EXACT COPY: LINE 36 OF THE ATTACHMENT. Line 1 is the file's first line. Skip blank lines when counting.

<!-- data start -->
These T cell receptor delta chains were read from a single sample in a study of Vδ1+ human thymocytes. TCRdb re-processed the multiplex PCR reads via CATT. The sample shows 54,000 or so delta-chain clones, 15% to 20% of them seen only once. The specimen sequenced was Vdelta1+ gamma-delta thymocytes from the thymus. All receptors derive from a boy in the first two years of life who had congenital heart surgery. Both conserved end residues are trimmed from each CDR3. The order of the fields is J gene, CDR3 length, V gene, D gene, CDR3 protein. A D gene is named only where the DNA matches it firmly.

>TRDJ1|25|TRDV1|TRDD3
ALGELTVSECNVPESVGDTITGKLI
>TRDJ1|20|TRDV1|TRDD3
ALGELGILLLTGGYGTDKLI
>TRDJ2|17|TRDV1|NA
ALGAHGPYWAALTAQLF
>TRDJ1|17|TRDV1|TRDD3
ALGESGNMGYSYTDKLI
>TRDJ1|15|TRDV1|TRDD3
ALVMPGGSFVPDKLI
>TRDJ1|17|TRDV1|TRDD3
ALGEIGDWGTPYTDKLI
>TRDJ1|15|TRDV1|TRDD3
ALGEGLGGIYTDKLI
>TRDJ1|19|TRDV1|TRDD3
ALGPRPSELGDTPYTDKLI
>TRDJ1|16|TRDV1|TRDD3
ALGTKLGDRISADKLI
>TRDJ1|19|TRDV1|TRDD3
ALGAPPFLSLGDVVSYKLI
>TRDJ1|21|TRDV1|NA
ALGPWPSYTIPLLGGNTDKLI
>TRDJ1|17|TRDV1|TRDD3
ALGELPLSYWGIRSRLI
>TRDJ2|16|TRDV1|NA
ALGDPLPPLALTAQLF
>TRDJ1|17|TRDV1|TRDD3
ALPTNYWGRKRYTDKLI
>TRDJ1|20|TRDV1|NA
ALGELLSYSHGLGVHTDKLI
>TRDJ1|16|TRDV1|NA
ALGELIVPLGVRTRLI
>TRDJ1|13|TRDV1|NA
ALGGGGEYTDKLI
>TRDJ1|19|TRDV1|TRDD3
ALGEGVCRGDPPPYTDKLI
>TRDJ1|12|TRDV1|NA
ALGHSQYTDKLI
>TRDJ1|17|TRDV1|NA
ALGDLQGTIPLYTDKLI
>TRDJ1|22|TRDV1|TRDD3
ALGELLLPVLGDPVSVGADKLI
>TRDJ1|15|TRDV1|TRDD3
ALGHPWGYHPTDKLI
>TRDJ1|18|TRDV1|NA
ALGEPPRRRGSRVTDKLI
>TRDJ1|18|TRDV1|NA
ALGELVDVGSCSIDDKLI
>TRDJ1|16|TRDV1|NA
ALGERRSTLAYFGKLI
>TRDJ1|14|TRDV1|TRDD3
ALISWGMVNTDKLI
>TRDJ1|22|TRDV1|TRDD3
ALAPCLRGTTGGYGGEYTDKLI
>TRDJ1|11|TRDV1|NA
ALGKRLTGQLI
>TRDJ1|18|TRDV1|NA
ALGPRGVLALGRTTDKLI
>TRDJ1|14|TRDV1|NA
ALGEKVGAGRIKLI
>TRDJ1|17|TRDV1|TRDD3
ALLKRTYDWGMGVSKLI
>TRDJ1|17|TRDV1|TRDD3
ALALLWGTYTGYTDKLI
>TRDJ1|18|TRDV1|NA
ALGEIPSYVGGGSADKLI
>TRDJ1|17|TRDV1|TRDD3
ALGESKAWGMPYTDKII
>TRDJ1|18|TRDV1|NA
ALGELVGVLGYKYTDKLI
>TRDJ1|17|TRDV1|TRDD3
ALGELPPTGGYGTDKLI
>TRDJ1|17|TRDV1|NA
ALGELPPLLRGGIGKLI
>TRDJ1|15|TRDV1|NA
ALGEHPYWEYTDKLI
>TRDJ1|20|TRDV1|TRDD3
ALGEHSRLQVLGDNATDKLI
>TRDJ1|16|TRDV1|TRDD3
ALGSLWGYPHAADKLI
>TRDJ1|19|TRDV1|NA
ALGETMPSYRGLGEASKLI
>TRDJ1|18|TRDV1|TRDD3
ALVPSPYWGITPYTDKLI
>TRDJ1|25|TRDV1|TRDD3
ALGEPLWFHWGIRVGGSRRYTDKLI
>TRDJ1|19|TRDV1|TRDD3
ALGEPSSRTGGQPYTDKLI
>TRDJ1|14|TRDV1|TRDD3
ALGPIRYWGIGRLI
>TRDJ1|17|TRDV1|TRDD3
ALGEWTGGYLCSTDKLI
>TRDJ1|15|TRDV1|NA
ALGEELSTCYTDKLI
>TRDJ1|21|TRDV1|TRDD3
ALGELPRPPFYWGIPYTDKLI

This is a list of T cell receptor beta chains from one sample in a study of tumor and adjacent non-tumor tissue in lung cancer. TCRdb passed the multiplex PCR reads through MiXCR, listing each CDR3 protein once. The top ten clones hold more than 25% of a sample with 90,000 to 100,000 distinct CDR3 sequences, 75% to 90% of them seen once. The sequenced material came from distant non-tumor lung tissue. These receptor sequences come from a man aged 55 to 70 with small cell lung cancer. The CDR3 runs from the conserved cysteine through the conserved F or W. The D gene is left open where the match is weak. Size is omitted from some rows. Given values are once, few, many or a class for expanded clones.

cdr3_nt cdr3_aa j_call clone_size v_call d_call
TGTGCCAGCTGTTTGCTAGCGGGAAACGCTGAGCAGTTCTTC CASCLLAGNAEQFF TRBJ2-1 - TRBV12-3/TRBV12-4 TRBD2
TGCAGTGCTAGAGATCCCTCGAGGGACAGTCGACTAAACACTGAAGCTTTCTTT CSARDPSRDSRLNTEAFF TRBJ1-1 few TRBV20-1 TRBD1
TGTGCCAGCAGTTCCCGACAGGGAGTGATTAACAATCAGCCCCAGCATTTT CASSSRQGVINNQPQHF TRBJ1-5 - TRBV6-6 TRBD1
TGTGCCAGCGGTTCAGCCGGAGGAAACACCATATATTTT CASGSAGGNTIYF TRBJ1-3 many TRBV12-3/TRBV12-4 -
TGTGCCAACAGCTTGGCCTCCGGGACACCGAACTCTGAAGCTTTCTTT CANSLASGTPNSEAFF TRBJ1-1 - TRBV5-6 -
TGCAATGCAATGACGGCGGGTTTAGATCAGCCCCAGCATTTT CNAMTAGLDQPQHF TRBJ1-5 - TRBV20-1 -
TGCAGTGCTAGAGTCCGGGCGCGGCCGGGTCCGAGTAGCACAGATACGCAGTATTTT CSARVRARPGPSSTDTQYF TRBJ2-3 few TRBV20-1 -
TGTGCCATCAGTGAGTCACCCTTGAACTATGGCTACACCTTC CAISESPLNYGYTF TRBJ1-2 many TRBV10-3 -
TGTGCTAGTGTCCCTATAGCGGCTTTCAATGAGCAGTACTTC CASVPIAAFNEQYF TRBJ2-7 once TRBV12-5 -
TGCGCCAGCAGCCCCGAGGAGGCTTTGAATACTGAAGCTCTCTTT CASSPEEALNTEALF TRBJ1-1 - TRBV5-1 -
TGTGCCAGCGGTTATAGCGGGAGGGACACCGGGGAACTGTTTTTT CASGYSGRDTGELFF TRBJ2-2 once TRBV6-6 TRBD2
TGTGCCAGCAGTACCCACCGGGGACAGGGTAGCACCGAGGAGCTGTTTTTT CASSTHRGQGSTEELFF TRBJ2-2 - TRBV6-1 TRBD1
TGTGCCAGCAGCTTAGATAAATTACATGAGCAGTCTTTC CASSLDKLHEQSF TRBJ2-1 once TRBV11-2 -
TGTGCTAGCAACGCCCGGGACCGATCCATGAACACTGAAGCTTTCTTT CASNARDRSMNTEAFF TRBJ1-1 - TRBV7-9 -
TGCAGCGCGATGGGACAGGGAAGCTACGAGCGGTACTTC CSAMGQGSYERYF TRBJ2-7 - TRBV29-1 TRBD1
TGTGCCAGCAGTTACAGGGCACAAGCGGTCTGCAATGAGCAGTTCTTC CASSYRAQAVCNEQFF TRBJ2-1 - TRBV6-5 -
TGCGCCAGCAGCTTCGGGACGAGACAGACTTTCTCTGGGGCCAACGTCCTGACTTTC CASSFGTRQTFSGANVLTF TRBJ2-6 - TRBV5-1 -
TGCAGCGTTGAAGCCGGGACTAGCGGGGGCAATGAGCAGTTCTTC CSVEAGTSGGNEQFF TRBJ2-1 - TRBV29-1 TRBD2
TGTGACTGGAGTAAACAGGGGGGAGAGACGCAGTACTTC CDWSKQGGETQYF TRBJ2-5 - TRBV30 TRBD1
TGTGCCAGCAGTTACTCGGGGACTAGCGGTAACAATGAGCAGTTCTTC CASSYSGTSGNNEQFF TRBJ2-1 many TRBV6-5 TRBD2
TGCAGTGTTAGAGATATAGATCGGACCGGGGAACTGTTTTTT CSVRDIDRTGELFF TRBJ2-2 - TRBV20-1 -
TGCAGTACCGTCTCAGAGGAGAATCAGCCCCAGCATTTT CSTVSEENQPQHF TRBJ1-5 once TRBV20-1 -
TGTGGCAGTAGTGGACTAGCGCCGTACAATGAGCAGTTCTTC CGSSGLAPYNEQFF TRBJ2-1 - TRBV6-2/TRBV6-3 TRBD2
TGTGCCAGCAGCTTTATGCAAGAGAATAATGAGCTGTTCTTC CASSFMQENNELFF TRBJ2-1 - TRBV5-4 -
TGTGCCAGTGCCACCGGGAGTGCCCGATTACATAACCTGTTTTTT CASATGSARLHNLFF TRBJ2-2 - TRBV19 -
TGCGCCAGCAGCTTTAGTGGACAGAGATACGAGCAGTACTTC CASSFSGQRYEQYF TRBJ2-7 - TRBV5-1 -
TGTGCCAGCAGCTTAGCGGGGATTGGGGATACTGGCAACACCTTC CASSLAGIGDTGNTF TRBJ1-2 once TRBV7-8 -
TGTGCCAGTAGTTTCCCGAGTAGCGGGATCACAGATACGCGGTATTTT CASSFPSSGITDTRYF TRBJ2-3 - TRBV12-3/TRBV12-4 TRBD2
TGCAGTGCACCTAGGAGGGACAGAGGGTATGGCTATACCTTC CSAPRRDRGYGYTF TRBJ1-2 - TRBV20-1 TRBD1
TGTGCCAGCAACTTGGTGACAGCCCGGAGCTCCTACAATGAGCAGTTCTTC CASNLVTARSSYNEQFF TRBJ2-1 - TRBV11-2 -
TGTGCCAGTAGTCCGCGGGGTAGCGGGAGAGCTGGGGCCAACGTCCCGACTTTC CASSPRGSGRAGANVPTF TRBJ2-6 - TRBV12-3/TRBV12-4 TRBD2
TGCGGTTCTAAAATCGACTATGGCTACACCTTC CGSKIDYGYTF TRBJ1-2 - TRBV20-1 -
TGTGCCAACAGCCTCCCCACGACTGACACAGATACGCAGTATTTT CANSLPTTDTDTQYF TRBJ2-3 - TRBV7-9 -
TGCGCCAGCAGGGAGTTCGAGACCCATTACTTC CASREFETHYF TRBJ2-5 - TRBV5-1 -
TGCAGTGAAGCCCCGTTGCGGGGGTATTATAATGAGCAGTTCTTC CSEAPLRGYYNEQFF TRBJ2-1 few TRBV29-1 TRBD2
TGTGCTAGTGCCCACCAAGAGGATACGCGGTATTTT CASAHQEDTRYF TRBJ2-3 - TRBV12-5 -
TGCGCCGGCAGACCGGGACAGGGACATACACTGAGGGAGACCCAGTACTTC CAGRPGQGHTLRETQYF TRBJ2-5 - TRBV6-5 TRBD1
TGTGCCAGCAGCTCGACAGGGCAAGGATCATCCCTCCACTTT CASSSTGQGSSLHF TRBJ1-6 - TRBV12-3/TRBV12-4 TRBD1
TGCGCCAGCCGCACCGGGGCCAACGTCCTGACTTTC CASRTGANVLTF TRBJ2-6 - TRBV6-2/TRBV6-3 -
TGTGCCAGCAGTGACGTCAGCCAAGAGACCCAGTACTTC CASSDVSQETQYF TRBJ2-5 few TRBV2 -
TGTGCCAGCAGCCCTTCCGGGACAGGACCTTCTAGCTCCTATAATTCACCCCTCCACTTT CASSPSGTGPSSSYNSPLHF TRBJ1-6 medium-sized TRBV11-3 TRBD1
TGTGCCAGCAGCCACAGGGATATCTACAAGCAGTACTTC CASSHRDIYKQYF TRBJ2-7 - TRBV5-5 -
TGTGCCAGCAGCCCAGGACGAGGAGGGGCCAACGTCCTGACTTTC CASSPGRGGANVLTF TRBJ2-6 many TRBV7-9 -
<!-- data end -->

>TRDJ1|19|TRDV1|TRDD3